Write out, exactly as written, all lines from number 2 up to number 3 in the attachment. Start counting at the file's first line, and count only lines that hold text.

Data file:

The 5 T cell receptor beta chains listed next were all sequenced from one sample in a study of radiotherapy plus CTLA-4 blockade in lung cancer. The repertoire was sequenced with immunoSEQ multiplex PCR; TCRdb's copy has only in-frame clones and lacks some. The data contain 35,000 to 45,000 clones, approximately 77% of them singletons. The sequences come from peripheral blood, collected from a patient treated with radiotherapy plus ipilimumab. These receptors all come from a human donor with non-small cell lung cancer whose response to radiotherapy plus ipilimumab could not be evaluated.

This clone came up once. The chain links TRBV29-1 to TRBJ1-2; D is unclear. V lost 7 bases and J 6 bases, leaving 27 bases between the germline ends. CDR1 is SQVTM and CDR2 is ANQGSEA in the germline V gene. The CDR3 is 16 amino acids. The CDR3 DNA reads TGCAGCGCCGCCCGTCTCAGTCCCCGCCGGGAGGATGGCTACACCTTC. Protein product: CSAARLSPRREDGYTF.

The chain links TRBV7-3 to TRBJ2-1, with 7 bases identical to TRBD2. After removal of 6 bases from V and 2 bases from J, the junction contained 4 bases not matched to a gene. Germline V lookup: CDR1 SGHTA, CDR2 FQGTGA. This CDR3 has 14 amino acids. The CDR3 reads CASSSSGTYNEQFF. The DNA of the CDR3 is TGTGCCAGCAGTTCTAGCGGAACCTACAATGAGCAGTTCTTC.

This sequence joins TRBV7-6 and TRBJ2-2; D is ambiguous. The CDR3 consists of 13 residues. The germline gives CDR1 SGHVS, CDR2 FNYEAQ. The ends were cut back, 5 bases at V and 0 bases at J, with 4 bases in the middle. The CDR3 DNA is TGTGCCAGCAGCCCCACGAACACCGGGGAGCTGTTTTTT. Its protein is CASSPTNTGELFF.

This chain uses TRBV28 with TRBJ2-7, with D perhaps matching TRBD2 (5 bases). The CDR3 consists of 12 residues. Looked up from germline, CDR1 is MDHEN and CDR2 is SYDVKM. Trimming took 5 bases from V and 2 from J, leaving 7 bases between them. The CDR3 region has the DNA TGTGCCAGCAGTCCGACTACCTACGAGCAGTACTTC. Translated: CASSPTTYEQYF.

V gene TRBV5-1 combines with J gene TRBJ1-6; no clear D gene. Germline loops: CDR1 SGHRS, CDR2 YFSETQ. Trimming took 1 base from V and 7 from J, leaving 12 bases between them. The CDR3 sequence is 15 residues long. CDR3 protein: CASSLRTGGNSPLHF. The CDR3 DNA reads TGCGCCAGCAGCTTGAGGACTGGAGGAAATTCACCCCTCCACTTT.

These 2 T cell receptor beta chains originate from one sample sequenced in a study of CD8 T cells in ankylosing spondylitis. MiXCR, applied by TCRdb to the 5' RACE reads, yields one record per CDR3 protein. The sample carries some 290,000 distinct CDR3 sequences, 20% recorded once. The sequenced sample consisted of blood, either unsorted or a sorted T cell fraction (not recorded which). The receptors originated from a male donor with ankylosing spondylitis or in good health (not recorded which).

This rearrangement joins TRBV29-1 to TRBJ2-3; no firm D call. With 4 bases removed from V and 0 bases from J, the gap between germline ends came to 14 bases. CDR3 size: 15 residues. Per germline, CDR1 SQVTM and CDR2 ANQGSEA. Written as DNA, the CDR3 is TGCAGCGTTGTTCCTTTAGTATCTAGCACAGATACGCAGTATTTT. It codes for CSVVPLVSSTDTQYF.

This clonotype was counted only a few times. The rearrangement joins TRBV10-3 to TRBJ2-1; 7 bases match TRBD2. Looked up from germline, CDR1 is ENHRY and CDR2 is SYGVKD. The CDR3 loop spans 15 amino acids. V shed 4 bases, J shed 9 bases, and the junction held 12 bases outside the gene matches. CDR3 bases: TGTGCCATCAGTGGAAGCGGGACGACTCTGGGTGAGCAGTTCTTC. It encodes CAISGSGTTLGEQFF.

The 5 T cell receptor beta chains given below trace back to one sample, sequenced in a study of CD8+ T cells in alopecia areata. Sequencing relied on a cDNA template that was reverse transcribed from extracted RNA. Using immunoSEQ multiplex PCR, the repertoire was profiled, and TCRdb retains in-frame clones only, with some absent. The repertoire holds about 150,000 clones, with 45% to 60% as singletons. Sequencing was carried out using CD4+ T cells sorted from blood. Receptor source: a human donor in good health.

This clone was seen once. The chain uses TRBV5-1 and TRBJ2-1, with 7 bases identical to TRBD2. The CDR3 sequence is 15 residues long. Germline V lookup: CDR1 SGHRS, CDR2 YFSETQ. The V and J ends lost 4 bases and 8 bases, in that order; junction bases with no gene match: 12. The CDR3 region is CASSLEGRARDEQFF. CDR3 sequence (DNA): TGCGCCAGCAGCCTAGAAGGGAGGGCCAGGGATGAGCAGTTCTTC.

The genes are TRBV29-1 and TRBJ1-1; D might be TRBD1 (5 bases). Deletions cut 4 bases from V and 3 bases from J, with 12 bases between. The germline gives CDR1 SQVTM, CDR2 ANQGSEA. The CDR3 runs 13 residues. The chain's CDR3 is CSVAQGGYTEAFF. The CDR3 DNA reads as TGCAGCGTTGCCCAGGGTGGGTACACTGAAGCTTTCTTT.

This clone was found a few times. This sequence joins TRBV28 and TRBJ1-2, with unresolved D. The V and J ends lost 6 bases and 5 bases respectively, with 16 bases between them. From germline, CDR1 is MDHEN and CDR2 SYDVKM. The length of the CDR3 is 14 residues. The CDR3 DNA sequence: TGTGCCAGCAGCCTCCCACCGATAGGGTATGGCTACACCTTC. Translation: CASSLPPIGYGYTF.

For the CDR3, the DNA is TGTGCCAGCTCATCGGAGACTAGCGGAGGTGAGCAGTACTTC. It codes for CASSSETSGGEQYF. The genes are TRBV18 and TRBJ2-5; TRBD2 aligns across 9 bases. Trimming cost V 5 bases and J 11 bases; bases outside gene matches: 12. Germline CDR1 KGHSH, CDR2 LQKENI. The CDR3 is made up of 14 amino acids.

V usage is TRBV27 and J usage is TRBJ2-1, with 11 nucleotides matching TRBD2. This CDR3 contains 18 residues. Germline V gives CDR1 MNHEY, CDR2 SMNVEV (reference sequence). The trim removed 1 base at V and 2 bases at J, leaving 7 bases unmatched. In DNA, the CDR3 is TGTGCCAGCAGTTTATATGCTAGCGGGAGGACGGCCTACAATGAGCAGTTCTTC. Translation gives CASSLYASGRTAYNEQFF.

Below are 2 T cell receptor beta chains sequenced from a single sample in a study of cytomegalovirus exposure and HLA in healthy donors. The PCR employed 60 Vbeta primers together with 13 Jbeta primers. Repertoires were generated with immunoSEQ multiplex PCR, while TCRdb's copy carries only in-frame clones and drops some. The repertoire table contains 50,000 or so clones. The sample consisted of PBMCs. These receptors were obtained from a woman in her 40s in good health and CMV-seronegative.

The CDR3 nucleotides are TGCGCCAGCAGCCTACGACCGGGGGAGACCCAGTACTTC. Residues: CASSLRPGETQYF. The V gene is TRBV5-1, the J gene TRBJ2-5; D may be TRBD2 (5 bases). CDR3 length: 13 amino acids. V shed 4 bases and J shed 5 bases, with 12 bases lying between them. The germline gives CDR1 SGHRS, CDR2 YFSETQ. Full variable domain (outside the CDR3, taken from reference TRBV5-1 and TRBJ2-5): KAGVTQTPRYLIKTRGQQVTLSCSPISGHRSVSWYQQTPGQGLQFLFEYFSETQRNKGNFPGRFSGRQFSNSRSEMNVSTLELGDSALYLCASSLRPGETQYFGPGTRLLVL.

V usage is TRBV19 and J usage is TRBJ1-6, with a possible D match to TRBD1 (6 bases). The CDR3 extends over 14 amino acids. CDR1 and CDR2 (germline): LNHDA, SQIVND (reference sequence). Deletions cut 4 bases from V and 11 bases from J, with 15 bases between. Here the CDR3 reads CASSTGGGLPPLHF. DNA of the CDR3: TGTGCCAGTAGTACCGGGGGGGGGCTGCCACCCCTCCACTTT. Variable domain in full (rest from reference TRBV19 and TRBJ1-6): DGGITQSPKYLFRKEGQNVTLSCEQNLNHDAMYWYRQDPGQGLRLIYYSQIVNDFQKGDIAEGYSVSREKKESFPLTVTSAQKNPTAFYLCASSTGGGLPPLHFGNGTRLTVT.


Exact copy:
This clone came up once. The chain links TRBV29-1 to TRBJ1-2; D is unclear. V lost 7 bases and J 6 bases, leaving 27 bases between the germline ends. CDR1 is SQVTM and CDR2 is ANQGSEA in the germline V gene. The CDR3 is 16 amino acids. The CDR3 DNA reads TGCAGCGCCGCCCGTCTCAGTCCCCGCCGGGAGGATGGCTACACCTTC. Protein product: CSAARLSPRREDGYTF.

The chain links TRBV7-3 to TRBJ2-1, with 7 bases identical to TRBD2. After removal of 6 bases from V and 2 bases from J, the junction contained 4 bases not matched to a gene. Germline V lookup: CDR1 SGHTA, CDR2 FQGTGA. This CDR3 has 14 amino acids. The CDR3 reads CASSSSGTYNEQFF. The DNA of the CDR3 is TGTGCCAGCAGTTCTAGCGGAACCTACAATGAGCAGTTCTTC.